Almost overnight, lives around the world were greatly altered as the novel Covid-19 virus spread from nation to nation. While devastating in its destructiveness and painful in how it brings great sorrow to families, another side has emerged that has brought positive change to many.
Our rural area, while relatively sheltered from the spread of the virus due to sparse proximity living, also has been deeply impacted by the protective measures we have adopted to ensure that our families stay as healthy as possible. These “social distancing” practices, closed work offices and cancellation of events and gatherings have had isolating effects. While this can result in feelings of despair, fear and depression, some of our local friends have found a silver lining in such a drastically altered lifestyle forced upon us with no notice.
We put a call out to see what people have been doing to pass the time during the last month and here are some of their responses. We hope you enjoy reading them and that you will share with us your ideas for seeking positive moments in turbulent times.
We stand together with you and hope that all of your families stay healthy and find hope in each of your days.
“We have been framing all our beautiful portraits of kids for families who live with this kind of thing everyday, painting our bedroom, and scribing long hand-written letters.” -Elaine, from Long Creek, is the founder of a wonderful organization that connects artists with seriously ill children to create paintings of the child. See her website at www.portraitconnection.org
“I’m doing fine and have been busy painting and working in my garden. An afternoon of plain air painting at the Fossil beds with a friend and a painting of the most sought after item in the world…toilet paper!! I pray for all the people who are suffering with their health and the inconveniences this has caused financially and in so many other ways.” -Patricia Ross, from Mt. Vernon, is a fine art painter. See her work on Instagram at @pross_fineart
“I am loving being home with my 15 and 13 soon to be 14 year old. Right now, it reminds me of simpler times…working and playing from home. We live on a ranch. We have lots to do outside. Right now, we don’t worry about running here and there…for practices, games, meetings, and fundraisers are over. It is just us and time together, nowhere to be and nothing that has to be attended. The pressures as a parent getting their kids to this and that are all gone. Yes, education is important and yes, the kids should be in school. I can only imagine how they might feel not having to be shuttled around or busy here and there. It has been nice to take a step back. I know activities are good, but so is family time and being together without outside pressures.” -Didgette McCracken, from John Day, is the OSU Grant County Open Campus Coordinator and also coordinator of the Grant County Marketing Team.
“I have noticed things about myself and the way we live our lives that are changing. We are project-oriented driven. But we both enjoy completing tasks such as planting trees, gardening, building spaces, harvesting rainwater and cutting firewood. But carving out time or at least blocks of time to just breath usually only occurs over meals with friends or visitors that stay for a few days, always starting around the first of April until the first snowfall. Our home is a refuge for our circle, a great place for a beverage and long chats. I must say I will truly miss this special time. Now we embrace that it is OK to do this alone, just with each other, regardless of reason. Yes, it is alright to not always be “doing”. I know how fortunate we are and am grateful for my life. Now is the time to relax into the moment and let some things slide because it’s all looking so different now.” -Geoff Loftin and Val Neilson, from Monument, bring life to their property through creative carpentry and gardening.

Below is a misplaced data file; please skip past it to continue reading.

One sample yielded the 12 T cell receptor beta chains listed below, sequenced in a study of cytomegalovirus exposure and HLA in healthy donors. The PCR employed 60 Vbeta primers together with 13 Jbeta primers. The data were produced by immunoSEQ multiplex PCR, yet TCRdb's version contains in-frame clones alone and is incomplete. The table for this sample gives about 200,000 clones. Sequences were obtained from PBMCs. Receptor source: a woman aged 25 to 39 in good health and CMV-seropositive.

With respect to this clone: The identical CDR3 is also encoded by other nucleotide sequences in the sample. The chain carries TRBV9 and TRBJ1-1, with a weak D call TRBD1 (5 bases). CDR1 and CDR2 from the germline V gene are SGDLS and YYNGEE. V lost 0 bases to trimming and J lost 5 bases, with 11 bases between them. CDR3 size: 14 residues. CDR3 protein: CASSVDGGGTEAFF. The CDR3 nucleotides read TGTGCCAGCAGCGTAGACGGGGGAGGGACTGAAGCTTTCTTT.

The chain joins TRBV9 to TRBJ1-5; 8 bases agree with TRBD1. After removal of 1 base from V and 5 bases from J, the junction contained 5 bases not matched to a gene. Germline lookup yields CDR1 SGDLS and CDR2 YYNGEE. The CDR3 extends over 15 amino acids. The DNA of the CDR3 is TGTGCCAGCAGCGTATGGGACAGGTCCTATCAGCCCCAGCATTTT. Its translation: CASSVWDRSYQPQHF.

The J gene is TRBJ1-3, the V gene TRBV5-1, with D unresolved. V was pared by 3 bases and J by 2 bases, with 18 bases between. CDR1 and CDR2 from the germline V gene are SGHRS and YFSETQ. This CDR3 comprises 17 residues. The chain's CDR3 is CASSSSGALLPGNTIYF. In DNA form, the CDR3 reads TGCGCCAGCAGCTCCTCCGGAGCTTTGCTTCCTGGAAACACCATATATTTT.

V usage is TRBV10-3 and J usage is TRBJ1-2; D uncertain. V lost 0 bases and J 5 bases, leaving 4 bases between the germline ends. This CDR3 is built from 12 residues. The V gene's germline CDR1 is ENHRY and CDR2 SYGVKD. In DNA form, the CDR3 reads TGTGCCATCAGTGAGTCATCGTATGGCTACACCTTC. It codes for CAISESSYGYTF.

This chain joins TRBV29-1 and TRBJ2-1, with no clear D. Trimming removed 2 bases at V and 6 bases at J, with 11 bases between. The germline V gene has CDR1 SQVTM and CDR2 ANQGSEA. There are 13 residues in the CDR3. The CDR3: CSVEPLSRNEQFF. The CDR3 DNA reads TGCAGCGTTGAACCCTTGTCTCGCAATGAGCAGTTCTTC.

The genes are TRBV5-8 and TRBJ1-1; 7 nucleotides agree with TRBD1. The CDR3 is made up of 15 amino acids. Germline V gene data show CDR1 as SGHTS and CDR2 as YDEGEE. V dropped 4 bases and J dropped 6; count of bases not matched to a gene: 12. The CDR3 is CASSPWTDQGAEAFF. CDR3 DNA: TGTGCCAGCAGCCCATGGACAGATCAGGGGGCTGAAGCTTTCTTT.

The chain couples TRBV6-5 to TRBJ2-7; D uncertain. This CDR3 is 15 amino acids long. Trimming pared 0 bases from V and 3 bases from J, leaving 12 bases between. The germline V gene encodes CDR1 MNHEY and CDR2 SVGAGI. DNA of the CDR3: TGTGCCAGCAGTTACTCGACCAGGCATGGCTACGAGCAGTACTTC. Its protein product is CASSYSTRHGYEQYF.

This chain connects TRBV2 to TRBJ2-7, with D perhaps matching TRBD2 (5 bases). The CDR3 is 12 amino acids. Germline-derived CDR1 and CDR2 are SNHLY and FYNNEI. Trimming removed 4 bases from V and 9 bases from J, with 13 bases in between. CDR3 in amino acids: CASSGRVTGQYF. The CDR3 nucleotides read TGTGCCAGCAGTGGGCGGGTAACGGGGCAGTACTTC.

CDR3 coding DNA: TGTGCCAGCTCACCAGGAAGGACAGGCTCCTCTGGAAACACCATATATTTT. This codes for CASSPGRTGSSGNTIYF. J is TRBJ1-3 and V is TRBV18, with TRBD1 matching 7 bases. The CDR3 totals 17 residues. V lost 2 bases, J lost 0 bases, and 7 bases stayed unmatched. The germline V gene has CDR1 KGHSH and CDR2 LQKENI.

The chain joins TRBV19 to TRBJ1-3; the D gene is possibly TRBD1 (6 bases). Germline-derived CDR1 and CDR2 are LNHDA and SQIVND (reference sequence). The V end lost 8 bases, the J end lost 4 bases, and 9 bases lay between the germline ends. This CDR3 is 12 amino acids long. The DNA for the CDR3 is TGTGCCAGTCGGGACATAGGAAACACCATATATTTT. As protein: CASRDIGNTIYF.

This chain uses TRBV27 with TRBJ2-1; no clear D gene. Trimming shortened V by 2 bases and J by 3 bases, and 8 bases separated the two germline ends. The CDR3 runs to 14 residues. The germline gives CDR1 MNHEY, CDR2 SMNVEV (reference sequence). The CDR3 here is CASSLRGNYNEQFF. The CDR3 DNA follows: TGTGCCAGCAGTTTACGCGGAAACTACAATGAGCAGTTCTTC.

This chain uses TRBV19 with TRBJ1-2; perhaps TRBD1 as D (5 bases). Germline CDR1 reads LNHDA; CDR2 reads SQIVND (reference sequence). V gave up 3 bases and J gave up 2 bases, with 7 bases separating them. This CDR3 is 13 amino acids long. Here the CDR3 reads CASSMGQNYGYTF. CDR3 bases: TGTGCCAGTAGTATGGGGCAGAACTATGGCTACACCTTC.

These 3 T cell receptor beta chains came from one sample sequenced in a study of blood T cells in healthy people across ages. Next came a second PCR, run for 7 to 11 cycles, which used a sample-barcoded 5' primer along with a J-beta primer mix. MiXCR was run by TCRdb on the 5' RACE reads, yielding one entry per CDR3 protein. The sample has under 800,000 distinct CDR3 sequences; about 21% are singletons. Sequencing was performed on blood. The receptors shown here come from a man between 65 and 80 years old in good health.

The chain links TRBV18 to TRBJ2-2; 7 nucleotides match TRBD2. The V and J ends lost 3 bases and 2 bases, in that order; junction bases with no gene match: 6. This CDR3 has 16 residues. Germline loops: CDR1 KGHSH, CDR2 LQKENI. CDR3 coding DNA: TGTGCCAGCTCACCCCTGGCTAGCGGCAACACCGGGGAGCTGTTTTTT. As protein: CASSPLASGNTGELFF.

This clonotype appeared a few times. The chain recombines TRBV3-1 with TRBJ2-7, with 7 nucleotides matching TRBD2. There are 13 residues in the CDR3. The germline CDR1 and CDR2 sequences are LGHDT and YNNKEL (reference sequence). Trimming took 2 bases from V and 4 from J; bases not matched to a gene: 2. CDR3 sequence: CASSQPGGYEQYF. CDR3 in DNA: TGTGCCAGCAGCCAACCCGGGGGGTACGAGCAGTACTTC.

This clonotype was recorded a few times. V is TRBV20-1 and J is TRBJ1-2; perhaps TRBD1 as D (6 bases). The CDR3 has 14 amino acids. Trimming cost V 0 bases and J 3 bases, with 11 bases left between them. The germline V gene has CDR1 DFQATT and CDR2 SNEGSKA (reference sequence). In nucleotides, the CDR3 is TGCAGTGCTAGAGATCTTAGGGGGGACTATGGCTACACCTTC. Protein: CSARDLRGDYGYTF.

“Since there isn’t preschool the boys have more time to play together. And they are coming out to the bee yard with me all the time since we aren’t using any childcare. Spring is a busy season for us. Sometimes the boys gear up in their protective bee veils and Teddy asks questions about what we are doing. Other times they ride their bikes around. Leo has learned how to glide on his balance bike. It is kind of fun having them out in the field, but not without challenges. There has been some long days, I work slower, taking more frequent breaks to check on them. The honey stand still has traffic. And thankfully we have a lot of hold over honey from last year to meet the demand. Teddy and I have been picking lots of bouquets and giving them away to friends and leaving some out at the honey stand to bring smiles. Leo also gets a bit of a preschool preview with the materials Teddy receives in his weekly packet. -Liz Lovelock, from Kimberly, is a co-owner with husband Matt Allen of Apricot Apiaries.
“I’ve set up a remote access on my parent’s computer so I can help them with technical support, download games and apps to keep them occupied during the “sit in” since I can’t visit in their retirement community. They are now participating in our weekly family Zoom meetings…and we’re including family on the East Coast and in Denmark. This week I hosted a “Zoom Birthday Party” for my dog Finn, who turned one on April 13. We celebrated with seven of the nine “littermates” and their families throughout Oregon. It was really fun to see how the dogs have grown and compare notes. First time we have all met. Definitely spending more time talking on the phone with friends and family, so I get to hear voices. I am taking the increased “me time” to be present in the moment and get to a lot of home and personal projects that I haven’t been able to get to for a long time.” -Anne Mitchell, from Fossil, manages an AirBnB and is involved in many economic development projects in the John Day River Territory